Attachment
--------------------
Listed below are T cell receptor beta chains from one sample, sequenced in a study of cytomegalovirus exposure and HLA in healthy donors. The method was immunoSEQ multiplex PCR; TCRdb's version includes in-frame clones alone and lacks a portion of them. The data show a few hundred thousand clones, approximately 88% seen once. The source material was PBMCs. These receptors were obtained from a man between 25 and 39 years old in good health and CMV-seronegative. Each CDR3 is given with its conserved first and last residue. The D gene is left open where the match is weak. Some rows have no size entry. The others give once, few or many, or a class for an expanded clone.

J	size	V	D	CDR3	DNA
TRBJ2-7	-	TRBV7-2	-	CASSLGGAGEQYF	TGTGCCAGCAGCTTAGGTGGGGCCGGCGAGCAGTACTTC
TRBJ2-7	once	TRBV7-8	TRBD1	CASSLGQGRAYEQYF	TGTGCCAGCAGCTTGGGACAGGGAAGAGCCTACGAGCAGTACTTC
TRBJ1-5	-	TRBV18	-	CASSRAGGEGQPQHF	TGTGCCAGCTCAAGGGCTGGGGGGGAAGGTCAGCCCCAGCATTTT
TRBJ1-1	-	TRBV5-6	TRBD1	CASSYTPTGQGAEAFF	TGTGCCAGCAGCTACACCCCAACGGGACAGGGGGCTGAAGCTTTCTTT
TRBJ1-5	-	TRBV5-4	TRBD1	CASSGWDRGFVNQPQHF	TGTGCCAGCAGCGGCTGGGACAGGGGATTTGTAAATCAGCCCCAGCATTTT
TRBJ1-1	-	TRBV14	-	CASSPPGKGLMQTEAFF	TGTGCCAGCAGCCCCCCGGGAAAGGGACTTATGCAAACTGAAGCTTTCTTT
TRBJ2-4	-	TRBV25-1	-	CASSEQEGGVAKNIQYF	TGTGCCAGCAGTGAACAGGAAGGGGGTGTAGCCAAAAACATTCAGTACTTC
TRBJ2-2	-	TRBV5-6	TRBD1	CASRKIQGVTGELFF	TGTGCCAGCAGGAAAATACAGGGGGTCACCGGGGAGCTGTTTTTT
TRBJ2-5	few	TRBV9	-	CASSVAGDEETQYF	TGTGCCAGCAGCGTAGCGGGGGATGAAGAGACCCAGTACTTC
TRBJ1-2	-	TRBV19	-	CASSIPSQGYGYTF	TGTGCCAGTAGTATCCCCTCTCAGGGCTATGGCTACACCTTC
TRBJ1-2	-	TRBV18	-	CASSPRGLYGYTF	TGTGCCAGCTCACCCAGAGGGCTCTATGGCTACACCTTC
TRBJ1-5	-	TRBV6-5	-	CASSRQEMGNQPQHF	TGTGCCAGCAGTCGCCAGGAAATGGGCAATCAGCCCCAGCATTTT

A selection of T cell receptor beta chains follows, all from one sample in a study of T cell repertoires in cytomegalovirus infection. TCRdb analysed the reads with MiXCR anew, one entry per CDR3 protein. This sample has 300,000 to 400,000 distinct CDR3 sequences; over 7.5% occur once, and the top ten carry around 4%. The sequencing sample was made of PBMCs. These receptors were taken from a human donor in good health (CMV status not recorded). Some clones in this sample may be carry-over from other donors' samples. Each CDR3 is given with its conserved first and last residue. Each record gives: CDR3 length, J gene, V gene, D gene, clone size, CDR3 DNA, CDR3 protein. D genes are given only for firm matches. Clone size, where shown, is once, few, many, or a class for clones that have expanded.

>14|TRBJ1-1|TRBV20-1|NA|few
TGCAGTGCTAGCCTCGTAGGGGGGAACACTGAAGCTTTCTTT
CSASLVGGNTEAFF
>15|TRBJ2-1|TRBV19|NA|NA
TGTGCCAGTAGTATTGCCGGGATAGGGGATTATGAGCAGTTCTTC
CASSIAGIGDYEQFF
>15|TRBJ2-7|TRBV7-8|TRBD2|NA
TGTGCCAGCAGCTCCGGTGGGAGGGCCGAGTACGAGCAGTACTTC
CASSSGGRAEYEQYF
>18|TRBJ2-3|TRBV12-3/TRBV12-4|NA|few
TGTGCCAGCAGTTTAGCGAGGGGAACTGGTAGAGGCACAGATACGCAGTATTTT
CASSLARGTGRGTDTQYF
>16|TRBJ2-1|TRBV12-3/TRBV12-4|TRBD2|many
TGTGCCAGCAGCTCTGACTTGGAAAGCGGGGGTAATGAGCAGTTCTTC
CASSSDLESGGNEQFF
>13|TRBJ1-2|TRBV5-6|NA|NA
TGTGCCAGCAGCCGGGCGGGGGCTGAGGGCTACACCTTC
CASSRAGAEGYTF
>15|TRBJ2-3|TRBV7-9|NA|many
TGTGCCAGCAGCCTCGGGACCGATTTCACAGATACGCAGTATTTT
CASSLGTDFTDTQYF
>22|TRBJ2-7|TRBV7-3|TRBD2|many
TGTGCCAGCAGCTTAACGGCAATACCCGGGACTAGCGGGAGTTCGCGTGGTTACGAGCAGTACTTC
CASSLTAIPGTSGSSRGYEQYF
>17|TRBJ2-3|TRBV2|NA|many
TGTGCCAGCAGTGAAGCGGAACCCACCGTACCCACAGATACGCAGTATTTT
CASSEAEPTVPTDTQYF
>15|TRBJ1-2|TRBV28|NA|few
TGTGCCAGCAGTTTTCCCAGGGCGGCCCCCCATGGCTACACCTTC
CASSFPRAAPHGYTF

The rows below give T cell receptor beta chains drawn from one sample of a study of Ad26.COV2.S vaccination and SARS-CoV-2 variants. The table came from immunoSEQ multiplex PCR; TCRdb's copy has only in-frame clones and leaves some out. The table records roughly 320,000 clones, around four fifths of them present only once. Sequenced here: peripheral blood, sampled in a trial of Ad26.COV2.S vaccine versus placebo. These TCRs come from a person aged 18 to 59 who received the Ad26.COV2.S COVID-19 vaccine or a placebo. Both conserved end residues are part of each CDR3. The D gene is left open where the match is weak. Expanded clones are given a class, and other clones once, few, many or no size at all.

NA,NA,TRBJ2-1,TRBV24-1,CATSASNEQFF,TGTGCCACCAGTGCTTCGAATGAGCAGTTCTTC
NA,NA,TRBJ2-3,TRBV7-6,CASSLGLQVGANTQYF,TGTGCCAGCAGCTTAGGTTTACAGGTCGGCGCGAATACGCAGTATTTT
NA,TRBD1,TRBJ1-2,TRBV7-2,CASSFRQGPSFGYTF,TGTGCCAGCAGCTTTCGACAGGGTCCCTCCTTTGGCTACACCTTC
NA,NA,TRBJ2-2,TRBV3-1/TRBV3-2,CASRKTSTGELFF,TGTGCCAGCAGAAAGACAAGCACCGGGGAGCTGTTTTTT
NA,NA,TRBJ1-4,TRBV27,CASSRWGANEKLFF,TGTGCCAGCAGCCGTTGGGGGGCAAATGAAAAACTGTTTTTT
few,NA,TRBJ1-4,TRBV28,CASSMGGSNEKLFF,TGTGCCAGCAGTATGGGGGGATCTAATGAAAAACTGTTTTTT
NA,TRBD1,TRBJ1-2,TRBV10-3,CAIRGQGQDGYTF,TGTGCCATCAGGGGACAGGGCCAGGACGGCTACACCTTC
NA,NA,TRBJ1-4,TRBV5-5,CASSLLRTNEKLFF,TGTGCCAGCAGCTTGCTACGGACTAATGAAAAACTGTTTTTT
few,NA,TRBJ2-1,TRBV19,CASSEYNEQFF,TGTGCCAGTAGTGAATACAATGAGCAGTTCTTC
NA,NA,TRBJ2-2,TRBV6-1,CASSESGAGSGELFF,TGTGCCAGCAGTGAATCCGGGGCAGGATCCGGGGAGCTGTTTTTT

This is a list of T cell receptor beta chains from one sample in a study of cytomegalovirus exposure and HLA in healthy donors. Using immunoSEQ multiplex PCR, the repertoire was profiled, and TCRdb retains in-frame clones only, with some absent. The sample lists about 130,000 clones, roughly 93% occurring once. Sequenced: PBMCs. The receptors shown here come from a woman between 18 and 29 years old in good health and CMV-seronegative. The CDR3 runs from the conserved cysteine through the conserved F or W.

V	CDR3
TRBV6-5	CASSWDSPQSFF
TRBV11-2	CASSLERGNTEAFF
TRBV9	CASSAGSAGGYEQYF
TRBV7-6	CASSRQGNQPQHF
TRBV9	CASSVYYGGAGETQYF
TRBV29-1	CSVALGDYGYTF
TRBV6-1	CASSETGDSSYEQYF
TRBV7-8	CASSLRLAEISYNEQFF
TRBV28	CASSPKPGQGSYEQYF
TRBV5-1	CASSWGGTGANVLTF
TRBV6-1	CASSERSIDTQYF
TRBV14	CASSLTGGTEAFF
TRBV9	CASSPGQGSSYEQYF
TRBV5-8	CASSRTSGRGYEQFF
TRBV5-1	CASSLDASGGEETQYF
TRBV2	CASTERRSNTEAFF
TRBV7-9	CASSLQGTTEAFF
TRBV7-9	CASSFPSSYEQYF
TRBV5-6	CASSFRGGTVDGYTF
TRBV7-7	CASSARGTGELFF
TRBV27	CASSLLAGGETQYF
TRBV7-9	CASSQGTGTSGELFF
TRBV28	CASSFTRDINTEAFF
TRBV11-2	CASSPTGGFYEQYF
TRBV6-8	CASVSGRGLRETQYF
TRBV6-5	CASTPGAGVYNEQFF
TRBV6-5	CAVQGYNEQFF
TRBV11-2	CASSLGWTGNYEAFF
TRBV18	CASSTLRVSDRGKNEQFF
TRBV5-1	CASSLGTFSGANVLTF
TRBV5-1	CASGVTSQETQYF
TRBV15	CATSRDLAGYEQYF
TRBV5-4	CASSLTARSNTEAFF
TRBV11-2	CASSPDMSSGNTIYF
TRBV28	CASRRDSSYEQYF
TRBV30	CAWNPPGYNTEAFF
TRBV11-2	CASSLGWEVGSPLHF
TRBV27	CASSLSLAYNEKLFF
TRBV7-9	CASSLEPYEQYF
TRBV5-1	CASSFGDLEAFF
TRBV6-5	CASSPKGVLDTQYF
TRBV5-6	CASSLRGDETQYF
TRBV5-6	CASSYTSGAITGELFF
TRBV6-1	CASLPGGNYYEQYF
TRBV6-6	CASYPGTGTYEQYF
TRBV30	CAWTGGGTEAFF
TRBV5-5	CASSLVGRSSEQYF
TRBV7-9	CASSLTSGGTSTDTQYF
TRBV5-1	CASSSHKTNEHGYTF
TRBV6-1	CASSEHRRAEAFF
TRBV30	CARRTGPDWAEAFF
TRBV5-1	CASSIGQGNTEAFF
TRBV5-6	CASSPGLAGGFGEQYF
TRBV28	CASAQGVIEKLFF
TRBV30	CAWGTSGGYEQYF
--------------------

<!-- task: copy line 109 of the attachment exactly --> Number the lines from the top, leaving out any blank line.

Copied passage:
TRBV30	CARRTGPDWAEAFF